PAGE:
Friday, 10 February 2017

Experiences of Breastfeeding Part 2

This morning, I took SCB to the doctor for her monthly checkup. As usual, he started off by asking me about feeding and I explained that she is still breastfed as well as now having her solid foods.

And, as usual, he went on to tell me exactly how many millilitres of milk she should be having and in what size of bottles throughout the day.

This has been going on since we started seeing this doctor in September. He's friendly, he's well-qualified and his surgery is just around the corner from where we live, which is why I keep going there. He's also never been anything but positive about the fact that I'm still breastfeeding. But after every appointment, I leave feeling as if we have a massive communication problem. It's as if the information I'm giving him is so far from what he's expecting that it just doesn't compute, so he gives out whatever advice he had prepared in his head anyway.

I was even more conscious of the gap between his advice and reality this time around, as I had been sitting in the waiting room reading a leaflet about sleep which claimed that "after the age of 3 months, babies do not need to eat at night". This may or may not be true for formula-fed babies, but for breastfed babies it's terrible advice. Not only is night feeding totally normal and often necessary, breastmilk contains substances which help the baby to sleep, while the act of nursing releases hormones which make the mother feel drowsy too. Studies have even shown that breastfeeding mothers actually get more sleep than formula-feeding parents because, although they are woken more often, they also get back to sleep more quickly.

A big part of me feels that all of this is very wrong. I should be able to get advice from my GP on how best to feed my baby in the biologically normal way.  Public health advice should support breastfeeding, not sabotage it, as the sleep leaflet was likely to do.

But I guess on the other hand, the vast majority of women are winding down breastfeeding by 3 months and would like their babies to sleep through the night as they are often going back to work, so perhaps the numbers affected by this are very small. Nobody has ever said anything negative to me about the fact that SCB is still nursing at 8 months old, but people are surprised and usually ask if it's not too tiring. (Answer: yes, I'm tired, but not because of making milk!)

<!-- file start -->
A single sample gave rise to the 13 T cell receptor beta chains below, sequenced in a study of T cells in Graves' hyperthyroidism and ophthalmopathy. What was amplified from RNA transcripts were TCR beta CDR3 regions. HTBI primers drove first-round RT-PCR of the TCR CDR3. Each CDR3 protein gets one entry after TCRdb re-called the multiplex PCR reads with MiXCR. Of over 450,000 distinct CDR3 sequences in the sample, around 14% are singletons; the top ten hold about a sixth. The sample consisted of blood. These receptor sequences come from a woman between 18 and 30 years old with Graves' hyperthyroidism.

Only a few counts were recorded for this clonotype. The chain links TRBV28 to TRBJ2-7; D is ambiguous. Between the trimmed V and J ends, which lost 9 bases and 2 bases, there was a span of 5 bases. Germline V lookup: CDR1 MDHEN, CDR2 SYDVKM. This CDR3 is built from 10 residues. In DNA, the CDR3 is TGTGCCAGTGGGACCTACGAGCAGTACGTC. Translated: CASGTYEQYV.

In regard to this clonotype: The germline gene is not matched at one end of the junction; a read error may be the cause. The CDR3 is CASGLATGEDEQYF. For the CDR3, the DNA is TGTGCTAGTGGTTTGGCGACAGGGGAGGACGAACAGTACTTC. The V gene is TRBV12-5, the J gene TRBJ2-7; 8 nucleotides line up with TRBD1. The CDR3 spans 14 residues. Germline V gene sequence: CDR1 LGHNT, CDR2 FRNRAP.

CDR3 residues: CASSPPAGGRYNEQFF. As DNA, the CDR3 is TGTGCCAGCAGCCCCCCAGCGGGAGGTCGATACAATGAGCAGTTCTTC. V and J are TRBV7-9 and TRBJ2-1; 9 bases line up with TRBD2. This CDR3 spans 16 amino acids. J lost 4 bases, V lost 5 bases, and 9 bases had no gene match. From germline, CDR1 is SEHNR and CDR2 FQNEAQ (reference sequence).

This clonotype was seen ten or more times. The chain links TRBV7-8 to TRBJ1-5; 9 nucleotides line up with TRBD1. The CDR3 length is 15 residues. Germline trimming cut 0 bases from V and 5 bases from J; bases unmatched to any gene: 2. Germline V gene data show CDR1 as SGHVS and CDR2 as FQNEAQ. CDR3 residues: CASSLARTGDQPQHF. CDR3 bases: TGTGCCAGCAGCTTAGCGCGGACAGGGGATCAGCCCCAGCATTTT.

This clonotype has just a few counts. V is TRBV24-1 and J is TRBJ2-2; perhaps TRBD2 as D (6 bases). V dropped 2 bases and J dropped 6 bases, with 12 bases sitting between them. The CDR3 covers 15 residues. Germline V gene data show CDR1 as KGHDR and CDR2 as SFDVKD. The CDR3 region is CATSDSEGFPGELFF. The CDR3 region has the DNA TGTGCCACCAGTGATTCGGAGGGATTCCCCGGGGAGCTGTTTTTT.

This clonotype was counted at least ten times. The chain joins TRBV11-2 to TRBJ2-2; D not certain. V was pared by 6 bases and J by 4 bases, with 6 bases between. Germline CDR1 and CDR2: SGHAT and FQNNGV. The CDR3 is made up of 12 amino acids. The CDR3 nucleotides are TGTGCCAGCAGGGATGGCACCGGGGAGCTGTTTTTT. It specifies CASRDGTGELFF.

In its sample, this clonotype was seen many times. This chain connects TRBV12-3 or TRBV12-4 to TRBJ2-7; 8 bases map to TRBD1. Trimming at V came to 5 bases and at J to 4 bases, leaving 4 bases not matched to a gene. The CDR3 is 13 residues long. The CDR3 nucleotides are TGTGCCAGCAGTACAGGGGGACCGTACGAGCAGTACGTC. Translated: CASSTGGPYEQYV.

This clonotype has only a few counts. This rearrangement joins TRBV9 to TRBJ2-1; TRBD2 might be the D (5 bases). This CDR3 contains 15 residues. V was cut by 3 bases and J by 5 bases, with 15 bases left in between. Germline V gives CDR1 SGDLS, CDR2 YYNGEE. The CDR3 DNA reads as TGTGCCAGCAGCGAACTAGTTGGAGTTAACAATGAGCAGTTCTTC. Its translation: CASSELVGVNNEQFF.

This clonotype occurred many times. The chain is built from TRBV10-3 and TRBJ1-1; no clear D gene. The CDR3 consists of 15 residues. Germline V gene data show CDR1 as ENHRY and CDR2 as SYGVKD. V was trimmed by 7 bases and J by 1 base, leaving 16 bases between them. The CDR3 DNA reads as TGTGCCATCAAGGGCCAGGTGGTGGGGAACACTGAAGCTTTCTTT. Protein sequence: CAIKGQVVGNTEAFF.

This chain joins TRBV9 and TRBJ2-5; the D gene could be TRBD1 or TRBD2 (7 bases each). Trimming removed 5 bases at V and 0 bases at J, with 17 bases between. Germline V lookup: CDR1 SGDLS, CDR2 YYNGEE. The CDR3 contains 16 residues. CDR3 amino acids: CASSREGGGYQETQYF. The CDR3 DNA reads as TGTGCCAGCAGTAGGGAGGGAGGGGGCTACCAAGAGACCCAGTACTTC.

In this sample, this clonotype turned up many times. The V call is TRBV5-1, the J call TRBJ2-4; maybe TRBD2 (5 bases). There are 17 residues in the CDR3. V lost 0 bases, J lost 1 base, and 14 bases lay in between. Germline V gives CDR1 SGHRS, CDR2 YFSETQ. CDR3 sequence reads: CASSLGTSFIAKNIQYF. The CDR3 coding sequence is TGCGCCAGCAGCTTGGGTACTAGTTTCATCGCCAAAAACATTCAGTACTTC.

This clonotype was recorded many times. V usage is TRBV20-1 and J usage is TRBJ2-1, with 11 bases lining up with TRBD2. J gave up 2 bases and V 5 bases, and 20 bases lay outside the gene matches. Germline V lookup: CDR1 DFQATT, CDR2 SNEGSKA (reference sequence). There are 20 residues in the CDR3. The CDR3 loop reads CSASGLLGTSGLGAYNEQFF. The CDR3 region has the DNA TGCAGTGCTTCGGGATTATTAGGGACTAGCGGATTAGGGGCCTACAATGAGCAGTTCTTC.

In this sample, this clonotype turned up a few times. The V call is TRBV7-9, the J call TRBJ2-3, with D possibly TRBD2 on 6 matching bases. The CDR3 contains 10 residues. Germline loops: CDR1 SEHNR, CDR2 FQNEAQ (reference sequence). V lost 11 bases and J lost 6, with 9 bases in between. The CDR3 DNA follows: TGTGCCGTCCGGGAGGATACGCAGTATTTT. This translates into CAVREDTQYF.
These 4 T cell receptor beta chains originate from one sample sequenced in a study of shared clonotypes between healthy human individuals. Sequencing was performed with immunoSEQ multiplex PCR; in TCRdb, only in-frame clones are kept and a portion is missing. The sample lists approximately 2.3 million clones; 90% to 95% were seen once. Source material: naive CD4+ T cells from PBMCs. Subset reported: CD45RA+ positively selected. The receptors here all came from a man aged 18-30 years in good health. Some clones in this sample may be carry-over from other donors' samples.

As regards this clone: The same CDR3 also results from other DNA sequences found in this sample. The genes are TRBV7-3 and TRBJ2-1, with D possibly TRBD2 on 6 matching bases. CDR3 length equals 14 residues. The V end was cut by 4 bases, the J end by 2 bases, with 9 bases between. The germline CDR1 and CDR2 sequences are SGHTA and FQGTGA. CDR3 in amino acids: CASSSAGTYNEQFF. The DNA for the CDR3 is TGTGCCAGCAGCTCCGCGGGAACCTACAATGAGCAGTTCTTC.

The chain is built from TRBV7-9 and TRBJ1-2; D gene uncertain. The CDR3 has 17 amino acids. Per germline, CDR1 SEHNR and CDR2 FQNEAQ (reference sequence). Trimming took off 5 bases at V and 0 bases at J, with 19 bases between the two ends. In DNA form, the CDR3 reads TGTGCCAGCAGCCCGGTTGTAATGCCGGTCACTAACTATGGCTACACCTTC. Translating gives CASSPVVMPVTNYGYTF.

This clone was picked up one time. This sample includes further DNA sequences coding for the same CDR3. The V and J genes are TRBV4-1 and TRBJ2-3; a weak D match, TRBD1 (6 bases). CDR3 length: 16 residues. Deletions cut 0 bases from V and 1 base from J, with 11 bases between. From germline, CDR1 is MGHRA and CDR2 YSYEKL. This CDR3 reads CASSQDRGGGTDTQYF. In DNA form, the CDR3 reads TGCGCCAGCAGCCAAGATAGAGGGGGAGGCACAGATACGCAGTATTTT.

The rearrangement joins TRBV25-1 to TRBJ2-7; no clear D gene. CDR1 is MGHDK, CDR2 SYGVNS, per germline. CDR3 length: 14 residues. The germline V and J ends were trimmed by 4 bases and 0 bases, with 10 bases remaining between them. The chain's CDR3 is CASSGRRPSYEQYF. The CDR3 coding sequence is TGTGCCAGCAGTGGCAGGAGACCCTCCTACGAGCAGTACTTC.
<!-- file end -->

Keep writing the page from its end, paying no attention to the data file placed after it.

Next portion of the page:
It's an interesting contrast with the UK though, where despite the fact that most people are giving at least some bottles by 3 months and certainly by 6, healthcare workers are not even allowed to give advice on bottle feeding as it's seen as promotion of formula milk.

Luckily, I have enough confidence about what I'm doing that I mostly just ignore the GP's advice. I've got lots of friends to share experiences, I've joined some groups, both French and Anglophone, which provide support and there's a whole internet of information out there. I just hope other mothers who want to breastfeed for longer manage to do the same, because being different in France is never easy!


  1. Lol for the milliliters of milk! Though I was already under the impression that doctors, at least in France, were some of the worst people to ask for breastfeeding info or advice, with obviously some exceptions. Our doctor hasn't ever asked us how much he's eating, just how many times a day he's nursing, which I understand but also find annoying because it's right after I've said "every two hours." But she had just come back from a breastfeeding conference right before our first visit so maybe she's a little better informed.

    Our midwife however has been very helpful. I recently asked her if she often has groups like mine where only one woman breastfeeds and she said all the time. Which I guess is why she gives me masses of free samples (breastfeeding tea, lanolin...).

    I also have been getting concerned reactions from colleagues when I say that the baby is not sleeping through the night (after being asked), and then have to reassure people that actually it's really fine! It's as if I got up to take a long toilet break and drink some water. But I think it's mostly small talk anyway.

    Well I'll stop there so I don't write you a novel. I hope your GP is good in other ways.

  2. At the point when it was true, I used to just tell people that the baby was sleeping really well. Because yes, waking up once or twice in the night for a couple of ten minute feeds, then back to sleep, is really no big deal!

    The GP is a man and must be close to retirement, so I can kind of see why he's not very up to date. (My GP in Paris, who was a woman with kids of her own, was much better informed.) But a few of my friends who take their babies to specialist paediatricians have also had bad advice, which really is shocking!

  3. I have definitely been given advice on bottle feeding from my UK GP, but only when I asked. They definitely do NOT mention it at the hospital or unprodded! Which is probably why I do not know a single person who breastfed for fewer than 12 months here (and most much, much longer).

    1. OK, maybe the stories I've heard are exaggerated, then!

  4. I have to say that I do not understand the skepticism surrounding formula feeding. Me, for example, I have no other choice but to formula-feed. But that doesn't make it the inferior option. I always choose the organic formula by Holle (this one: and even though it might be a bit pricier than other formulas, I know that I am giving my baby the best that is out there. It is not about making a sacrifice, it is just a valid second option.